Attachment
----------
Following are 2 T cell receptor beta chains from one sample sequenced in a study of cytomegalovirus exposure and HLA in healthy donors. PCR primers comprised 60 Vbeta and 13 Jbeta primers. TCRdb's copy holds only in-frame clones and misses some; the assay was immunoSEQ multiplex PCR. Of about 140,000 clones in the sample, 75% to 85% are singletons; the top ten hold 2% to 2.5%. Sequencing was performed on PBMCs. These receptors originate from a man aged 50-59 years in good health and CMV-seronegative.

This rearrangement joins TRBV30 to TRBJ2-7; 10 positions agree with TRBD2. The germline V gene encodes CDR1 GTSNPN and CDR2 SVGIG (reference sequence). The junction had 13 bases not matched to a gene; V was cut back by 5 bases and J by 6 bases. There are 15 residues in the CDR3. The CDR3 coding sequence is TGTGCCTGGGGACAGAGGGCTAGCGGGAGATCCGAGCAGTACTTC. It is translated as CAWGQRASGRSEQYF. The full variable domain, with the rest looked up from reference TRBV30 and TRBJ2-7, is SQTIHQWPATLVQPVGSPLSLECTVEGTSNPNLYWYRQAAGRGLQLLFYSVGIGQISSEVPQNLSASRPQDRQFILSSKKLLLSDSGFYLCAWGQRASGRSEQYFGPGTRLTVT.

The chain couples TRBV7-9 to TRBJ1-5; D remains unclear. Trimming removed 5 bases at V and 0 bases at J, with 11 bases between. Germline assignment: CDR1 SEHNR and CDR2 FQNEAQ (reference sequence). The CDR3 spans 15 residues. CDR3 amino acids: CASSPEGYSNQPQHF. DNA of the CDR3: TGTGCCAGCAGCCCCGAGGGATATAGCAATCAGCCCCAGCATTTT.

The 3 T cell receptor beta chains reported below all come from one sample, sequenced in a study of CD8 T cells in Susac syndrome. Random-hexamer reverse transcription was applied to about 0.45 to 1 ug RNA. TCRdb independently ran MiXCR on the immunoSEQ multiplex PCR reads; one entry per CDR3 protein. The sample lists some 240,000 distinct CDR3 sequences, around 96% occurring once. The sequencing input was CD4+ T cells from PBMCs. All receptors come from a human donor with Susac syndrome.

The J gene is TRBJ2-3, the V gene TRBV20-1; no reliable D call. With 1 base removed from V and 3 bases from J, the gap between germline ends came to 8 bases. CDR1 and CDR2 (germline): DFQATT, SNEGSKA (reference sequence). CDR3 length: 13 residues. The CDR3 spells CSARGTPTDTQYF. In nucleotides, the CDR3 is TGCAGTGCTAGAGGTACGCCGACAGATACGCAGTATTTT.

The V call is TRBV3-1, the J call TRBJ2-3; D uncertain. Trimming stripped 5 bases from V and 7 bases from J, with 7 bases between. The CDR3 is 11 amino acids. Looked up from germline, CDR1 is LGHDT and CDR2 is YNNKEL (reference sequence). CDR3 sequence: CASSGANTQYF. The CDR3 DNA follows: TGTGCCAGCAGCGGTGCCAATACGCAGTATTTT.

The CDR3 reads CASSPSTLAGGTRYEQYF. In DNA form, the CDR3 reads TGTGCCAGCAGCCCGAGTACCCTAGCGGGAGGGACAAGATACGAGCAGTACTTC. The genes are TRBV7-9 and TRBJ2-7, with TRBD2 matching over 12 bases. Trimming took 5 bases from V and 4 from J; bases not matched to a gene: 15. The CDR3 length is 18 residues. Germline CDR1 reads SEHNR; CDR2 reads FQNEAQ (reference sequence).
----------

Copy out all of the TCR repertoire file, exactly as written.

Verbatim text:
Following are 2 T cell receptor beta chains from one sample sequenced in a study of cytomegalovirus exposure and HLA in healthy donors. PCR primers comprised 60 Vbeta and 13 Jbeta primers. TCRdb's copy holds only in-frame clones and misses some; the assay was immunoSEQ multiplex PCR. Of about 140,000 clones in the sample, 75% to 85% are singletons; the top ten hold 2% to 2.5%. Sequencing was performed on PBMCs. These receptors originate from a man aged 50-59 years in good health and CMV-seronegative.

This rearrangement joins TRBV30 to TRBJ2-7; 10 positions agree with TRBD2. The germline V gene encodes CDR1 GTSNPN and CDR2 SVGIG (reference sequence). The junction had 13 bases not matched to a gene; V was cut back by 5 bases and J by 6 bases. There are 15 residues in the CDR3. The CDR3 coding sequence is TGTGCCTGGGGACAGAGGGCTAGCGGGAGATCCGAGCAGTACTTC. It is translated as CAWGQRASGRSEQYF. The full variable domain, with the rest looked up from reference TRBV30 and TRBJ2-7, is SQTIHQWPATLVQPVGSPLSLECTVEGTSNPNLYWYRQAAGRGLQLLFYSVGIGQISSEVPQNLSASRPQDRQFILSSKKLLLSDSGFYLCAWGQRASGRSEQYFGPGTRLTVT.

The chain couples TRBV7-9 to TRBJ1-5; D remains unclear. Trimming removed 5 bases at V and 0 bases at J, with 11 bases between. Germline assignment: CDR1 SEHNR and CDR2 FQNEAQ (reference sequence). The CDR3 spans 15 residues. CDR3 amino acids: CASSPEGYSNQPQHF. DNA of the CDR3: TGTGCCAGCAGCCCCGAGGGATATAGCAATCAGCCCCAGCATTTT.

The 3 T cell receptor beta chains reported below all come from one sample, sequenced in a study of CD8 T cells in Susac syndrome. Random-hexamer reverse transcription was applied to about 0.45 to 1 ug RNA. TCRdb independently ran MiXCR on the immunoSEQ multiplex PCR reads; one entry per CDR3 protein. The sample lists some 240,000 distinct CDR3 sequences, around 96% occurring once. The sequencing input was CD4+ T cells from PBMCs. All receptors come from a human donor with Susac syndrome.

The J gene is TRBJ2-3, the V gene TRBV20-1; no reliable D call. With 1 base removed from V and 3 bases from J, the gap between germline ends came to 8 bases. CDR1 and CDR2 (germline): DFQATT, SNEGSKA (reference sequence). CDR3 length: 13 residues. The CDR3 spells CSARGTPTDTQYF. In nucleotides, the CDR3 is TGCAGTGCTAGAGGTACGCCGACAGATACGCAGTATTTT.

The V call is TRBV3-1, the J call TRBJ2-3; D uncertain. Trimming stripped 5 bases from V and 7 bases from J, with 7 bases between. The CDR3 is 11 amino acids. Looked up from germline, CDR1 is LGHDT and CDR2 is YNNKEL (reference sequence). CDR3 sequence: CASSGANTQYF. The CDR3 DNA follows: TGTGCCAGCAGCGGTGCCAATACGCAGTATTTT.

The CDR3 reads CASSPSTLAGGTRYEQYF. In DNA form, the CDR3 reads TGTGCCAGCAGCCCGAGTACCCTAGCGGGAGGGACAAGATACGAGCAGTACTTC. The genes are TRBV7-9 and TRBJ2-7, with TRBD2 matching over 12 bases. Trimming took 5 bases from V and 4 from J; bases not matched to a gene: 15. The CDR3 length is 18 residues. Germline CDR1 reads SEHNR; CDR2 reads FQNEAQ (reference sequence).